Fraud fears over �tap and go�

Victoria Police have called for a ban on credit card "tap- and-go" technology, blaming it for a 47 per cent surge in fraud- related offences in the past 12 months.

And WA Police confirmed last night they were also monitoring the situation amid concerns card holders were becoming a target for criminals here.

Tap-and-go technology allows anyone who gets their hands on a credit card to make purchases up to $100 at a time without having to provide a personal identification number or a signature.

Victoria Police Chief Commissioner Ken Lay told ABC radio yesterday that the technology had led to a jump in other crimes such as handbag snatches, burglaries and mail thefts committed by criminals looking for cards.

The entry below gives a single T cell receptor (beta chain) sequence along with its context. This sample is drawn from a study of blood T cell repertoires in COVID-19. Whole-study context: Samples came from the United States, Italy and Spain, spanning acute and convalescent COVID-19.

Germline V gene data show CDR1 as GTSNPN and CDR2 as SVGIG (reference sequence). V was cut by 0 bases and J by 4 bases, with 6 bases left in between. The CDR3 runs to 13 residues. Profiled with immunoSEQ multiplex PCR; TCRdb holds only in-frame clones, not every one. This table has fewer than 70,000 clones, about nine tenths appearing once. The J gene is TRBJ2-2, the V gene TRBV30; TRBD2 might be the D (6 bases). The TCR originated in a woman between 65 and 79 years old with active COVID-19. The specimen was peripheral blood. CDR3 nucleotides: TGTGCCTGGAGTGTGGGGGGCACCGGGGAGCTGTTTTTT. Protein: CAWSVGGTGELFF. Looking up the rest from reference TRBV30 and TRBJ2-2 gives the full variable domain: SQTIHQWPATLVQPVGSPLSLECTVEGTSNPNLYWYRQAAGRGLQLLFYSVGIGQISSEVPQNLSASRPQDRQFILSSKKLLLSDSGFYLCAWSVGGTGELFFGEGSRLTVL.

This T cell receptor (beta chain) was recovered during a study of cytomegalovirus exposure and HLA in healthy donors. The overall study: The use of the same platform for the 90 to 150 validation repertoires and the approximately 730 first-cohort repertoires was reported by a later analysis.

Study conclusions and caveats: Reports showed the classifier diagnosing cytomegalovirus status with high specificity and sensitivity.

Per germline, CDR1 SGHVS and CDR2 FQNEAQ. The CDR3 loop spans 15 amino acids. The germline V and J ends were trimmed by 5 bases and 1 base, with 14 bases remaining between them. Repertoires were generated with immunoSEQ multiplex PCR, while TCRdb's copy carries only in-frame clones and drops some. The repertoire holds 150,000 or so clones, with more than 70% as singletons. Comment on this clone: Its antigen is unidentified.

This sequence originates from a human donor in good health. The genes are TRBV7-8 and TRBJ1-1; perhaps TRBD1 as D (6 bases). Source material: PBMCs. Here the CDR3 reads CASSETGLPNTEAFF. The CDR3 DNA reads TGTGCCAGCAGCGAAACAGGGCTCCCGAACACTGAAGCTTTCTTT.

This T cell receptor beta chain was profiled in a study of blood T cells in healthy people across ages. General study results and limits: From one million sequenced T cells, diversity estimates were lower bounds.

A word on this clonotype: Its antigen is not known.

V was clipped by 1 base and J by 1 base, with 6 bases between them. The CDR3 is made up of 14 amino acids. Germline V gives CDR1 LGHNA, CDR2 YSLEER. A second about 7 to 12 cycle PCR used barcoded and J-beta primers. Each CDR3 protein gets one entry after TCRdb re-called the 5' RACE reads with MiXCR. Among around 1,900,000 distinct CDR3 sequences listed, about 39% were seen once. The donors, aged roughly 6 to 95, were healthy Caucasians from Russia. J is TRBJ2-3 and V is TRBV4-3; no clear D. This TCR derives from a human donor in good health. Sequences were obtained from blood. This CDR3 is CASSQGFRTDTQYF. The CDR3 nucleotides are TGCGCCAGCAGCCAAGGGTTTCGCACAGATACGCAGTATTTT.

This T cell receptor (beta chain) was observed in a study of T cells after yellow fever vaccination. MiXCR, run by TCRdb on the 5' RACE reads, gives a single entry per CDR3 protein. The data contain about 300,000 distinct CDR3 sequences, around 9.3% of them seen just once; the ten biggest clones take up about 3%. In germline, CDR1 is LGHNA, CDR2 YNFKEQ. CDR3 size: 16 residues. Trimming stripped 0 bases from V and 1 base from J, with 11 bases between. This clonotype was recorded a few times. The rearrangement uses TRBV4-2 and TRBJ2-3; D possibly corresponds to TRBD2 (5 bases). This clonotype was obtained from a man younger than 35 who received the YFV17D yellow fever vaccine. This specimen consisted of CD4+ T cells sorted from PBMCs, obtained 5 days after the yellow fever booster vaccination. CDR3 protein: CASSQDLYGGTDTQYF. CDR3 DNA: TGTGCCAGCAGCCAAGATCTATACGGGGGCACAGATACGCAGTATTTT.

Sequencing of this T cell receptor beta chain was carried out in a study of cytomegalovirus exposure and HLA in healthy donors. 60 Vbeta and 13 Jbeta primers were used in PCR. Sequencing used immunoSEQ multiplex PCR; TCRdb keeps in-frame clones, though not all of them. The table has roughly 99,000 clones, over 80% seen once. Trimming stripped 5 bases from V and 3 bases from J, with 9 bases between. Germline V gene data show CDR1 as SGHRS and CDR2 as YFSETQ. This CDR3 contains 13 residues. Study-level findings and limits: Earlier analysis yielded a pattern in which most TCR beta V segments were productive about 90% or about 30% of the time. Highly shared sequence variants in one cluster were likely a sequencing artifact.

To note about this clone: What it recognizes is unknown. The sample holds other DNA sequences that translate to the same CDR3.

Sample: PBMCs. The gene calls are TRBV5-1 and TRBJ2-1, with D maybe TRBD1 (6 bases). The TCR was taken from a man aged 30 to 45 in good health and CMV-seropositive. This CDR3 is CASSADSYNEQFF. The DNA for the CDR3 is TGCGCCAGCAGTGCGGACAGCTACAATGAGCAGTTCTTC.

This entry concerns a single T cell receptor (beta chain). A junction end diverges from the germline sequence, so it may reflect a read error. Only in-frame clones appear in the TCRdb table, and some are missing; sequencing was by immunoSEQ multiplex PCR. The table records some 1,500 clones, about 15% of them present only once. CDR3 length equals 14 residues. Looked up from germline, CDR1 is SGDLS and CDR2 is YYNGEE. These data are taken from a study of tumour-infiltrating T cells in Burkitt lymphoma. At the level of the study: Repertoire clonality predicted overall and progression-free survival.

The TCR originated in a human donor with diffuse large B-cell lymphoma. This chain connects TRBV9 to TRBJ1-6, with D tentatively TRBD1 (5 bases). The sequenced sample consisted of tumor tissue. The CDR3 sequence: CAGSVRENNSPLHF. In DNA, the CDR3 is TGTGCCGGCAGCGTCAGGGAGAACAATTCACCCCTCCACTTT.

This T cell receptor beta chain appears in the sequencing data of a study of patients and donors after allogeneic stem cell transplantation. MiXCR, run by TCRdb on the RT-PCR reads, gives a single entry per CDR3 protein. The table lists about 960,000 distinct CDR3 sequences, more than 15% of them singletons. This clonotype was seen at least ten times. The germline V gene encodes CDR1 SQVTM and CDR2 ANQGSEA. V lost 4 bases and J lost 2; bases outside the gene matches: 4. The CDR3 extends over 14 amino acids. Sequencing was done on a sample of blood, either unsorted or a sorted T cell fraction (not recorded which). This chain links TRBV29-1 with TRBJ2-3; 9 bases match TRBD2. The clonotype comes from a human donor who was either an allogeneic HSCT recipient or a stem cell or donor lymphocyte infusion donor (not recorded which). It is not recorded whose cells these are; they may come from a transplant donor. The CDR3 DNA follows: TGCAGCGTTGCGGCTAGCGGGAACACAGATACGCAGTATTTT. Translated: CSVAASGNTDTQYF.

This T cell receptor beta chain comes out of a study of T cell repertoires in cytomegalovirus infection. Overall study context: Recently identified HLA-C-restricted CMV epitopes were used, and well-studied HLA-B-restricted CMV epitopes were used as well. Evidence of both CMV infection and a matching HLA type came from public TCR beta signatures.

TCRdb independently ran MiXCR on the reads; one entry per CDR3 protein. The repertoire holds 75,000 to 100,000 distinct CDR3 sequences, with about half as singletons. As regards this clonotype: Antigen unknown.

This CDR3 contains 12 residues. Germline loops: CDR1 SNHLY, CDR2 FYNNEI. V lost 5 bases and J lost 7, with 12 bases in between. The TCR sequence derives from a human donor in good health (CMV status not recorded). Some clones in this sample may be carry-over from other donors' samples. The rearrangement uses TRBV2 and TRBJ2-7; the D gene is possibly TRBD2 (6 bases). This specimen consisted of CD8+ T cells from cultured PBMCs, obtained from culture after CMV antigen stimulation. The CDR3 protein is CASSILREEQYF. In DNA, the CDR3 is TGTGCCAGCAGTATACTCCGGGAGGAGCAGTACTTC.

"As a customer, they're very, very handy, but for a criminal . . . also very handy," he said.

WA Police do not have statistics on how big a problem card theft and fraud has become here. But there is anecdotal evidence people are being targeted just for their cards.

There were recent examples of tap-and-go-related fraud recorded on the police Facebook page yesterday.

In one case, a young woman was said to have stolen a purse from another woman at a Kardinya shopping centre.

The victim chased the offender who eventually threw the purse away but not before removing her credit card.

In a short time, $600 in fraudulent transactions had been made using the card.

"WA Police is aware of this potential issue and we are currently monitoring crime trends in WA to establish whether or not the same trends are being seen here," Assistant Commissioner Gary Budge said.

But the Australian Bankers Association denied tap-and-go was a significant problem.

It said credit card fraud losses had fallen from $279 million to $245 million since 2012.

The West Australian

Popular videos